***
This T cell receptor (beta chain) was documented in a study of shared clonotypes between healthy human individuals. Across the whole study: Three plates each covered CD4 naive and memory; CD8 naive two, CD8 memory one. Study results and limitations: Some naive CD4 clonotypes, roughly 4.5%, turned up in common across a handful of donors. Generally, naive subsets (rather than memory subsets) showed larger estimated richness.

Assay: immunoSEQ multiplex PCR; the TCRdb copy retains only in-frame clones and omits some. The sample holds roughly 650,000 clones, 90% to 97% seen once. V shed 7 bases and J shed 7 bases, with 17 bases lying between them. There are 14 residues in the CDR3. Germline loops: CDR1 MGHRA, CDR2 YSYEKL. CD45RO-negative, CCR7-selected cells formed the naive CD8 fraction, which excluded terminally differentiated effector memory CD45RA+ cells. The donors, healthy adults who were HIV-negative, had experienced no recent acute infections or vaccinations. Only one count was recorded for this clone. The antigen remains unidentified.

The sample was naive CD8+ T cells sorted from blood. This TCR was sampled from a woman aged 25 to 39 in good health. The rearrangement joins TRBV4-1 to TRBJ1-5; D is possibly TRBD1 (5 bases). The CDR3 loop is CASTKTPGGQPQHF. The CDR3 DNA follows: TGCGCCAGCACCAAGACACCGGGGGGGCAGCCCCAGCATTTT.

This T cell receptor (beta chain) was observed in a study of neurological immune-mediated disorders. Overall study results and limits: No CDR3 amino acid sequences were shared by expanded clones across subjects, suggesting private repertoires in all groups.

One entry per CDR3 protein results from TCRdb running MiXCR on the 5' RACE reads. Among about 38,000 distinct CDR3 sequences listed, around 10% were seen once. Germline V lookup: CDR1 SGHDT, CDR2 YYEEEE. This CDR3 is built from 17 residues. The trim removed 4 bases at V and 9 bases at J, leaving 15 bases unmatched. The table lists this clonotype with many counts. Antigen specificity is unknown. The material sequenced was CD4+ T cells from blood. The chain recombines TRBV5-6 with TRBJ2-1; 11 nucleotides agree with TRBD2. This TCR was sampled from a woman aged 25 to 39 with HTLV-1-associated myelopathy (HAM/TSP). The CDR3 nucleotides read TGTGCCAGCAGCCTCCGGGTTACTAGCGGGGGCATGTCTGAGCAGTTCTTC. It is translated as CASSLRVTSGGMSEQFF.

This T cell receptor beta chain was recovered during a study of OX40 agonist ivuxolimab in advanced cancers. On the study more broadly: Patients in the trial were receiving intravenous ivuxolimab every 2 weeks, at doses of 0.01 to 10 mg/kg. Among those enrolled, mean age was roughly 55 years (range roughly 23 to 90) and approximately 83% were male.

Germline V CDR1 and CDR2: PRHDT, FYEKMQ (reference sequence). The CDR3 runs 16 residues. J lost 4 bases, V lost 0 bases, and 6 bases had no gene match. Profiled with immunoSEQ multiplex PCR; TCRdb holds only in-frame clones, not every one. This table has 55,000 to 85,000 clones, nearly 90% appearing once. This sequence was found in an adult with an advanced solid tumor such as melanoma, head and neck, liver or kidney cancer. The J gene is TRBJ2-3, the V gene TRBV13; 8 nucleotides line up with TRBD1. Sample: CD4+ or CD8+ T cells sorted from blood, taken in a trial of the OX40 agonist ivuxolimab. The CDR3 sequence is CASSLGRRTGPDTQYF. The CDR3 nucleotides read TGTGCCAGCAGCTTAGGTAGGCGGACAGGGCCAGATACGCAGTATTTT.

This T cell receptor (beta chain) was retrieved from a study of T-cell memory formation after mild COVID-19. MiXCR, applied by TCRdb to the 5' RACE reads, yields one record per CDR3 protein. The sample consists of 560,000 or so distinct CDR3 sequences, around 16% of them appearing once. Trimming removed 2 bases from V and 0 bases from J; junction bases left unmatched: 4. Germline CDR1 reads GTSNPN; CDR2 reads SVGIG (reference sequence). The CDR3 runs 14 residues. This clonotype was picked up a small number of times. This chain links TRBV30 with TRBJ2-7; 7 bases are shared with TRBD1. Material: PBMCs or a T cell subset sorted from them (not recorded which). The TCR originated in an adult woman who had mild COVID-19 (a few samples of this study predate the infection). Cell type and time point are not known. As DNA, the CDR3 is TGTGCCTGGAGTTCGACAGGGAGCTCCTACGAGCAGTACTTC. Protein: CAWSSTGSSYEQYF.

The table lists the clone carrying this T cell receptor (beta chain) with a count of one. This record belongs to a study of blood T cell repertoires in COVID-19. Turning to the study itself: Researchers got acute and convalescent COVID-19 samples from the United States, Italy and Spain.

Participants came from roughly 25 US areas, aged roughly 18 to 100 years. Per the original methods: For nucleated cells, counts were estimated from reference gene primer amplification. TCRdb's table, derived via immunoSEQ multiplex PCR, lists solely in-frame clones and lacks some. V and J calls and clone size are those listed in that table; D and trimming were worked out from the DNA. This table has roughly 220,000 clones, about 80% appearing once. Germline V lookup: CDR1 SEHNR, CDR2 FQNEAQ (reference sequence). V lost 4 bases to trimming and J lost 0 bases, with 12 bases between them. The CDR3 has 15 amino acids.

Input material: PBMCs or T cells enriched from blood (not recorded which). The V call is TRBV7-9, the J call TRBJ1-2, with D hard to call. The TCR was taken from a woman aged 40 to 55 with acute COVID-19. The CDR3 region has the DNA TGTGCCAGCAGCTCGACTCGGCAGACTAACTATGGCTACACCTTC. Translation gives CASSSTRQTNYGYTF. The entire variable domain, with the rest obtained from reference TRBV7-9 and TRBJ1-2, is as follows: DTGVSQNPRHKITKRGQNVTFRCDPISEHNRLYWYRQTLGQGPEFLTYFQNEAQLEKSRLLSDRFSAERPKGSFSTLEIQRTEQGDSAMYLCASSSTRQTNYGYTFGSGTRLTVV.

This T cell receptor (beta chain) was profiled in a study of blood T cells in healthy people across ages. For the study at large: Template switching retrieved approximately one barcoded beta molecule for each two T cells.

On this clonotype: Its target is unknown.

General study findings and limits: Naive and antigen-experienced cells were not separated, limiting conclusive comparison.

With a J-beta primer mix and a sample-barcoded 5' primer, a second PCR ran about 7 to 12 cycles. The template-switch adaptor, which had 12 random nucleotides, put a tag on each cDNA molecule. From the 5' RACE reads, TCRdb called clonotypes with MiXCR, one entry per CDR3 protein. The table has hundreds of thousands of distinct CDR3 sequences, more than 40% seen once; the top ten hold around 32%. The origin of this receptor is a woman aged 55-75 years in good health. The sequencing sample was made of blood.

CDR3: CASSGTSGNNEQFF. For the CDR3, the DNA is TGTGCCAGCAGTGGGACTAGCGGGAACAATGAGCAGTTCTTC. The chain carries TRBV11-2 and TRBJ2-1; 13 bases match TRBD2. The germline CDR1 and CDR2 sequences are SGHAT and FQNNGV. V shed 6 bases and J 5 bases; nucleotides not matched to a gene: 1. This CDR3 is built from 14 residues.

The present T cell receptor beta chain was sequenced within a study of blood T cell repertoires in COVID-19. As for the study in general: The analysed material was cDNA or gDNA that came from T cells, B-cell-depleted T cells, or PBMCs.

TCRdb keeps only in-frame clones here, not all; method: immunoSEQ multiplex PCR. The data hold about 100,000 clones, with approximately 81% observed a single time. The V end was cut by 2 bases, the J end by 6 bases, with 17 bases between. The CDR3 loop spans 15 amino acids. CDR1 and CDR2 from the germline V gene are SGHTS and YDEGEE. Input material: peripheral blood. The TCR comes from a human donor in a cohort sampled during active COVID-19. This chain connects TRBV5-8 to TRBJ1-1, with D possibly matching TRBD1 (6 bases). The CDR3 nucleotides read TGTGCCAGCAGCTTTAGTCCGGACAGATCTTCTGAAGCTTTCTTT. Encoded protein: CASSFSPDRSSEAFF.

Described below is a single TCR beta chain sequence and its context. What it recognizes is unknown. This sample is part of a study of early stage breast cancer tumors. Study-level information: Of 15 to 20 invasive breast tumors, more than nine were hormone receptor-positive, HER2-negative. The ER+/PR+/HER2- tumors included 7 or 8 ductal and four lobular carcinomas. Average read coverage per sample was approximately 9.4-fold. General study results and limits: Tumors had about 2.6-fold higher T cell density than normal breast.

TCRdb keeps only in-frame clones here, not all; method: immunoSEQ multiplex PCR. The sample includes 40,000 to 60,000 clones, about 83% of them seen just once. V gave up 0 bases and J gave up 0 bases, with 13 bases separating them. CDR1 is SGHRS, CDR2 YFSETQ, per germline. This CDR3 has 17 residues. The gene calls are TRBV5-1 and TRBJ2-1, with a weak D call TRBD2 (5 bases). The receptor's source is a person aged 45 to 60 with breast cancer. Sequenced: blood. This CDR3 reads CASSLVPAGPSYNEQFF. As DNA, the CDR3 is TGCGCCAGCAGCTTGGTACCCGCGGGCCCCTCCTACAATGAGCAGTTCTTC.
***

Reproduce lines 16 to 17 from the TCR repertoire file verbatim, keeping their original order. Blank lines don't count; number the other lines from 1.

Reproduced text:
CDR3: CASSGTSGNNEQFF. For the CDR3, the DNA is TGTGCCAGCAGTGGGACTAGCGGGAACAATGAGCAGTTCTTC. The chain carries TRBV11-2 and TRBJ2-1; 13 bases match TRBD2. The germline CDR1 and CDR2 sequences are SGHAT and FQNNGV. V shed 6 bases and J 5 bases; nucleotides not matched to a gene: 1. This CDR3 is built from 14 residues.

The present T cell receptor beta chain was sequenced within a study of blood T cell repertoires in COVID-19. As for the study in general: The analysed material was cDNA or gDNA that came from T cells, B-cell-depleted T cells, or PBMCs.